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Does RAM speed matter for PC performance?

A PC test bench with DDR5 RAM installed.
Jacob Roach / Digital Trends

RAM is one of the primary components in a PC, and it’s important that you have at least a certain amount of RAM depending on what you want to do with your PC. However, there are more things to RAM than just capacity: Frequency and latency are important considerations, too.

The question of whether RAM speed matters is especially important now that we have two generations of RAM available, both DDR4 and DDR5 — and they have vastly different speeds. The official maximum clock speed for DDR4 was 3200MHz, while DDR5 starts at 4800MHz, an increase of 50%; however, you’ll easily find RAM kits reaching above 7000MHz. Although latency significantly went up, from CL14 on most 3200MHz DDR4 kits to CL40 on most 4800MHz DDR5 kits, DDR5 is still found to be faster.

So, does RAM speed matter? The short answer is: It depends. Don’t worry — we’ll explain.

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What makes RAM fast?

Corsair DDR5 RAM inside a PC.

RAM speed is affected by three key things: Higher frequencies, lower latencies, and more channels. Each of these aspects is distinct and means different things for the performance of RAM.

Frequency or clock speed is the most straightforward thing: You increase it, and the performance goes up. Increasing frequency increases memory bandwidth, or the amount of data that can be transferred at any given time. It’s pretty simple, and overclocking RAM works basically the same way as overclocking your CPU or GPU. However, differences in RAM frequency can have a pretty subtle effect on performance, depending on how big a boost you’re getting and whether there are any other, more pressing, bottlenecks in your system.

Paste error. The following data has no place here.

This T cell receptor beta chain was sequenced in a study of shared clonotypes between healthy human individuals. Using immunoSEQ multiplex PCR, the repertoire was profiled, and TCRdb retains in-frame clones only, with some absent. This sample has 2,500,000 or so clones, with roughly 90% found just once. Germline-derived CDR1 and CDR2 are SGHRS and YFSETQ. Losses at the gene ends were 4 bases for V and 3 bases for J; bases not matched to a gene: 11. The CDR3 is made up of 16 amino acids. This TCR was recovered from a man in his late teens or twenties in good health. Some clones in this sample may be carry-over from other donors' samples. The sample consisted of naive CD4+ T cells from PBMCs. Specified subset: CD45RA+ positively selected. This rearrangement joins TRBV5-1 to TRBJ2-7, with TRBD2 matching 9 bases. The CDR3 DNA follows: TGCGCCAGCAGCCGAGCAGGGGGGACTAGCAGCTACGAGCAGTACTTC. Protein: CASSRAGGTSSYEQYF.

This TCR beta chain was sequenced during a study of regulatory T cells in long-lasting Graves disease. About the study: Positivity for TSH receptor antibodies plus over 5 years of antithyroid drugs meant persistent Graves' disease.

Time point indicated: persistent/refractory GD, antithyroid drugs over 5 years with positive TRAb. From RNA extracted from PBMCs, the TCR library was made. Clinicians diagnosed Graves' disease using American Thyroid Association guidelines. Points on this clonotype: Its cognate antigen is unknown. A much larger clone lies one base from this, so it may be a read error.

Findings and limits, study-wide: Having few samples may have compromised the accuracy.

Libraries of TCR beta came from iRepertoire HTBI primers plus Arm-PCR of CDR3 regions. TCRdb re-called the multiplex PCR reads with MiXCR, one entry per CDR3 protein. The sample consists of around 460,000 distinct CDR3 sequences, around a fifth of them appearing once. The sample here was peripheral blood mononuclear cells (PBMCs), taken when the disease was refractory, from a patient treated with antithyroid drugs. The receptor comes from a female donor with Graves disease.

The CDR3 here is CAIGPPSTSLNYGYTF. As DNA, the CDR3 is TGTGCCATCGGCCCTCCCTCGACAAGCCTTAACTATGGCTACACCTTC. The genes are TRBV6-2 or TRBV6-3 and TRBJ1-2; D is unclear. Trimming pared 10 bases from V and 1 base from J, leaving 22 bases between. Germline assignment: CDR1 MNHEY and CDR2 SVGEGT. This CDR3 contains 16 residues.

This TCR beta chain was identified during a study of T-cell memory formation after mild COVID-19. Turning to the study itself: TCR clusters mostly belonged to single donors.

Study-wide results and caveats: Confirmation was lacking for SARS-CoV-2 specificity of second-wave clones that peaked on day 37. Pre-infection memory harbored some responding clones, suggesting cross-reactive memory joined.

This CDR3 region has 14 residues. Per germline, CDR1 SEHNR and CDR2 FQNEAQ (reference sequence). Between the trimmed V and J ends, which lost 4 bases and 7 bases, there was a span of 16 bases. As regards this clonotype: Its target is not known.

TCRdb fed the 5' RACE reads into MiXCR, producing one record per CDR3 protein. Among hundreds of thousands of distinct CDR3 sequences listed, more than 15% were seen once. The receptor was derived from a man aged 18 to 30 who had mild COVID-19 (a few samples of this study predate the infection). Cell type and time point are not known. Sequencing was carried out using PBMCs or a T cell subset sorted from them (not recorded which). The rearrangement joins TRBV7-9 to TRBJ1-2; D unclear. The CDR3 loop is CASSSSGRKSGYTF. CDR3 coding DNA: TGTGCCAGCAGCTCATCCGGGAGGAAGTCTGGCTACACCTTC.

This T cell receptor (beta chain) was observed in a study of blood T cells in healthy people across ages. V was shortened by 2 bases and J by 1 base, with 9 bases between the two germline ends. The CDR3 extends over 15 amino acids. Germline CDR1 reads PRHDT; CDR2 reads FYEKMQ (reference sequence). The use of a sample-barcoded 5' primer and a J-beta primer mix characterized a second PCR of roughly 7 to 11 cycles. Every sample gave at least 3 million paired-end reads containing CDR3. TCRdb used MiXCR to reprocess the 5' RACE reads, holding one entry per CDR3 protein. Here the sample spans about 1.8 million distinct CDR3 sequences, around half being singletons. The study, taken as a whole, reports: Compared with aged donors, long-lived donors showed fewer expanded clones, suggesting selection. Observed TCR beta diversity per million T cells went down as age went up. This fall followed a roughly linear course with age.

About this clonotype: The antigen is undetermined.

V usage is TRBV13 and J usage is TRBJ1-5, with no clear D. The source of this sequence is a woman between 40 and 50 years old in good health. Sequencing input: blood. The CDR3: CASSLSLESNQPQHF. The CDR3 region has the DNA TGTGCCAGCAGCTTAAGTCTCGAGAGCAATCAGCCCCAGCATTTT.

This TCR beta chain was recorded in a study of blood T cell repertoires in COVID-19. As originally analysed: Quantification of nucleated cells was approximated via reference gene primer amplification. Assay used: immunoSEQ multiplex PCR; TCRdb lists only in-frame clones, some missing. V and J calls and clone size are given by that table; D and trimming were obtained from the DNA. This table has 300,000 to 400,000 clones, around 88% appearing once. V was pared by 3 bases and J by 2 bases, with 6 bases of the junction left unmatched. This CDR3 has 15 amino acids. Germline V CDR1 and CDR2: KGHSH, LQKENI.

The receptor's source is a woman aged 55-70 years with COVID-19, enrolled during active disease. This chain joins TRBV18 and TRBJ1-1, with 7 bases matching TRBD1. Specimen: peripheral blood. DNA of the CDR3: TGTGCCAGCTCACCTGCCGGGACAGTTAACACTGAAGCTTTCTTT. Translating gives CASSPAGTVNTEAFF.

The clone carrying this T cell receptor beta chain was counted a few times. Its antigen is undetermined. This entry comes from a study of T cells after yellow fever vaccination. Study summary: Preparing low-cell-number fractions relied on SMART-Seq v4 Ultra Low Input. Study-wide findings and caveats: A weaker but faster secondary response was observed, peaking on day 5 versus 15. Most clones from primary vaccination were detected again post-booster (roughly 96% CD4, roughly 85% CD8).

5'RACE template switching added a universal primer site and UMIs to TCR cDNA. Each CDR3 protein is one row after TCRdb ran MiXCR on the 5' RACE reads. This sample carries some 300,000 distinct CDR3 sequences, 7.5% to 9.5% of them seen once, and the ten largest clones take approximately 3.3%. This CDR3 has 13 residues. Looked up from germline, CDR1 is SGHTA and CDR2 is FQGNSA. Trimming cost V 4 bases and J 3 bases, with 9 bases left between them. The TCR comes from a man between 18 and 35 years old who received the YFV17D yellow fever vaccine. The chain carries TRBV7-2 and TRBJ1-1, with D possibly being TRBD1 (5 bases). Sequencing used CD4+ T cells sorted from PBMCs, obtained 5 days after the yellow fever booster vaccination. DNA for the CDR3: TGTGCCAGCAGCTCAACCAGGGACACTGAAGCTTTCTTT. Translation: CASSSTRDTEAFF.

Latency is the other side of the coin, because lower latency doesn’t increase the amount of data transferred per second, but it does decrease the amount of time needed for the CPU and RAM to communicate. Manually lowering latency is much more complicated and difficult than increasing frequency, so it’s almost certainly not worth the hassle for most users. We recommend you merely enable XMP, which will set your RAM to the highest frequency and lowest latency that your RAM is rated for.

One more thing to note about frequency and latency: Improving one often comes at the expense of the other. It’s harder to increase frequency while increasing latency, and vice versa. This is another reason that, if you want to overclock, increasing frequency alone is generally better than increasing frequency and latency together.

Memory channels aren’t something you can change in a settings menu, but rather, they depend on your CPU and how many sticks of RAM you have. Mainstream motherboards and processors typically only offer two memory channels. If you have two or four sticks of RAM, they will run in dual-channel mode. If you have just a single stick, your RAM will run in single-channel mode, which incurs a critical memory bandwidth penalty.